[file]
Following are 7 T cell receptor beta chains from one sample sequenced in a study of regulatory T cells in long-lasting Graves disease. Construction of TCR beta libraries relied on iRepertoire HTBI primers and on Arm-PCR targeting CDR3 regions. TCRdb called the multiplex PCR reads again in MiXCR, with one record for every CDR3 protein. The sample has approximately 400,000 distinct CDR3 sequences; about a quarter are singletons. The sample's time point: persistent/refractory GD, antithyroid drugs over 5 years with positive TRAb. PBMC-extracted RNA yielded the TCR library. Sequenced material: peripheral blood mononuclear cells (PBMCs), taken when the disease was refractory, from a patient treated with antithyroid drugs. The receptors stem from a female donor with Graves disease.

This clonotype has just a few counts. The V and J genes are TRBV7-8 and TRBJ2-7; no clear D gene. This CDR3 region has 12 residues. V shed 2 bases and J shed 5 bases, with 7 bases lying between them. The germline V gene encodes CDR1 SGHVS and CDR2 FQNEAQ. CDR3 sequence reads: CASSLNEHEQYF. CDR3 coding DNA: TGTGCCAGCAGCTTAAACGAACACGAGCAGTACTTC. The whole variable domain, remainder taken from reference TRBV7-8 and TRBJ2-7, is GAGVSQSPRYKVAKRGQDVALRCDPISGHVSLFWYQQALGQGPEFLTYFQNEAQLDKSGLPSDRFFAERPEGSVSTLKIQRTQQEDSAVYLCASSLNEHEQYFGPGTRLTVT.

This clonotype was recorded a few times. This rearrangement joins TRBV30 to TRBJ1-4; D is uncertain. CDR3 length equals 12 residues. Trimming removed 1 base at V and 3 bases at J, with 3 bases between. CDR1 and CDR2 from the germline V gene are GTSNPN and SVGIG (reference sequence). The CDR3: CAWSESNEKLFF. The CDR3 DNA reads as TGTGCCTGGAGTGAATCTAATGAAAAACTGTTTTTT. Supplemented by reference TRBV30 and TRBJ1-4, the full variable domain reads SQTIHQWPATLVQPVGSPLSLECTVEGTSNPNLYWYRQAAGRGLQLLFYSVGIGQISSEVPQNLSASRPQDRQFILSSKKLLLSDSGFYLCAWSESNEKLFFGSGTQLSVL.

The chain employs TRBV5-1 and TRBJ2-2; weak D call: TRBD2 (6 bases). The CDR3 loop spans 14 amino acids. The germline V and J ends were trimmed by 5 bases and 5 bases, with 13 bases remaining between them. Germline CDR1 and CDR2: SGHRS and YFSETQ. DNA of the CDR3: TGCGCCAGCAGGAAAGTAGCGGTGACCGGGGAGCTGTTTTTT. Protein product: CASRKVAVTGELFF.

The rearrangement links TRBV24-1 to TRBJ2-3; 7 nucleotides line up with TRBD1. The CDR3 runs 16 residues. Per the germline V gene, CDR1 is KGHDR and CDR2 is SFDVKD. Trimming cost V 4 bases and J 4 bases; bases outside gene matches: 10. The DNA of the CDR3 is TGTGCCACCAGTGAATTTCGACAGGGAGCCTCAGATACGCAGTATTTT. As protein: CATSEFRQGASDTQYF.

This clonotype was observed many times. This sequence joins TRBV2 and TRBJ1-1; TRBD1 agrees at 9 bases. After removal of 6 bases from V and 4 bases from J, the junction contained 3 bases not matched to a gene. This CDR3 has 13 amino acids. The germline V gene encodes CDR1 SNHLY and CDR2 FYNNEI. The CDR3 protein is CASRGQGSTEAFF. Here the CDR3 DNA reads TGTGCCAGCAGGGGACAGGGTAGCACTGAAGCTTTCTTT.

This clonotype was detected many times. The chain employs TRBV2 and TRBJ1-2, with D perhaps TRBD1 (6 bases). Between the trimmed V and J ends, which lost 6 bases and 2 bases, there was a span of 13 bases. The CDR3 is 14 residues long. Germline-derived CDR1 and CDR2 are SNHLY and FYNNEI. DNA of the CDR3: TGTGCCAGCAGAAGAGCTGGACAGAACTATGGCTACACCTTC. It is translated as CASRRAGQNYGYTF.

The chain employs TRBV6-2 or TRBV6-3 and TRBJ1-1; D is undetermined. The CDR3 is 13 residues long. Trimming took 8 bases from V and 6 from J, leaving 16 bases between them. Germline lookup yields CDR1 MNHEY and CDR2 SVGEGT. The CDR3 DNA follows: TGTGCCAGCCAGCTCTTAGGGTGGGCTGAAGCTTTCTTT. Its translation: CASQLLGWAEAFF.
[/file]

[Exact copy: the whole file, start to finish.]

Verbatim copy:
Following are 7 T cell receptor beta chains from one sample sequenced in a study of regulatory T cells in long-lasting Graves disease. Construction of TCR beta libraries relied on iRepertoire HTBI primers and on Arm-PCR targeting CDR3 regions. TCRdb called the multiplex PCR reads again in MiXCR, with one record for every CDR3 protein. The sample has approximately 400,000 distinct CDR3 sequences; about a quarter are singletons. The sample's time point: persistent/refractory GD, antithyroid drugs over 5 years with positive TRAb. PBMC-extracted RNA yielded the TCR library. Sequenced material: peripheral blood mononuclear cells (PBMCs), taken when the disease was refractory, from a patient treated with antithyroid drugs. The receptors stem from a female donor with Graves disease.

This clonotype has just a few counts. The V and J genes are TRBV7-8 and TRBJ2-7; no clear D gene. This CDR3 region has 12 residues. V shed 2 bases and J shed 5 bases, with 7 bases lying between them. The germline V gene encodes CDR1 SGHVS and CDR2 FQNEAQ. CDR3 sequence reads: CASSLNEHEQYF. CDR3 coding DNA: TGTGCCAGCAGCTTAAACGAACACGAGCAGTACTTC. The whole variable domain, remainder taken from reference TRBV7-8 and TRBJ2-7, is GAGVSQSPRYKVAKRGQDVALRCDPISGHVSLFWYQQALGQGPEFLTYFQNEAQLDKSGLPSDRFFAERPEGSVSTLKIQRTQQEDSAVYLCASSLNEHEQYFGPGTRLTVT.

This clonotype was recorded a few times. This rearrangement joins TRBV30 to TRBJ1-4; D is uncertain. CDR3 length equals 12 residues. Trimming removed 1 base at V and 3 bases at J, with 3 bases between. CDR1 and CDR2 from the germline V gene are GTSNPN and SVGIG (reference sequence). The CDR3: CAWSESNEKLFF. The CDR3 DNA reads as TGTGCCTGGAGTGAATCTAATGAAAAACTGTTTTTT. Supplemented by reference TRBV30 and TRBJ1-4, the full variable domain reads SQTIHQWPATLVQPVGSPLSLECTVEGTSNPNLYWYRQAAGRGLQLLFYSVGIGQISSEVPQNLSASRPQDRQFILSSKKLLLSDSGFYLCAWSESNEKLFFGSGTQLSVL.

The chain employs TRBV5-1 and TRBJ2-2; weak D call: TRBD2 (6 bases). The CDR3 loop spans 14 amino acids. The germline V and J ends were trimmed by 5 bases and 5 bases, with 13 bases remaining between them. Germline CDR1 and CDR2: SGHRS and YFSETQ. DNA of the CDR3: TGCGCCAGCAGGAAAGTAGCGGTGACCGGGGAGCTGTTTTTT. Protein product: CASRKVAVTGELFF.

The rearrangement links TRBV24-1 to TRBJ2-3; 7 nucleotides line up with TRBD1. The CDR3 runs 16 residues. Per the germline V gene, CDR1 is KGHDR and CDR2 is SFDVKD. Trimming cost V 4 bases and J 4 bases; bases outside gene matches: 10. The DNA of the CDR3 is TGTGCCACCAGTGAATTTCGACAGGGAGCCTCAGATACGCAGTATTTT. As protein: CATSEFRQGASDTQYF.

This clonotype was observed many times. This sequence joins TRBV2 and TRBJ1-1; TRBD1 agrees at 9 bases. After removal of 6 bases from V and 4 bases from J, the junction contained 3 bases not matched to a gene. This CDR3 has 13 amino acids. The germline V gene encodes CDR1 SNHLY and CDR2 FYNNEI. The CDR3 protein is CASRGQGSTEAFF. Here the CDR3 DNA reads TGTGCCAGCAGGGGACAGGGTAGCACTGAAGCTTTCTTT.

This clonotype was detected many times. The chain employs TRBV2 and TRBJ1-2, with D perhaps TRBD1 (6 bases). Between the trimmed V and J ends, which lost 6 bases and 2 bases, there was a span of 13 bases. The CDR3 is 14 residues long. Germline-derived CDR1 and CDR2 are SNHLY and FYNNEI. DNA of the CDR3: TGTGCCAGCAGAAGAGCTGGACAGAACTATGGCTACACCTTC. It is translated as CASRRAGQNYGYTF.

The chain employs TRBV6-2 or TRBV6-3 and TRBJ1-1; D is undetermined. The CDR3 is 13 residues long. Trimming took 8 bases from V and 6 from J, leaving 16 bases between them. Germline lookup yields CDR1 MNHEY and CDR2 SVGEGT. The CDR3 DNA follows: TGTGCCAGCCAGCTCTTAGGGTGGGCTGAAGCTTTCTTT. Its translation: CASQLLGWAEAFF.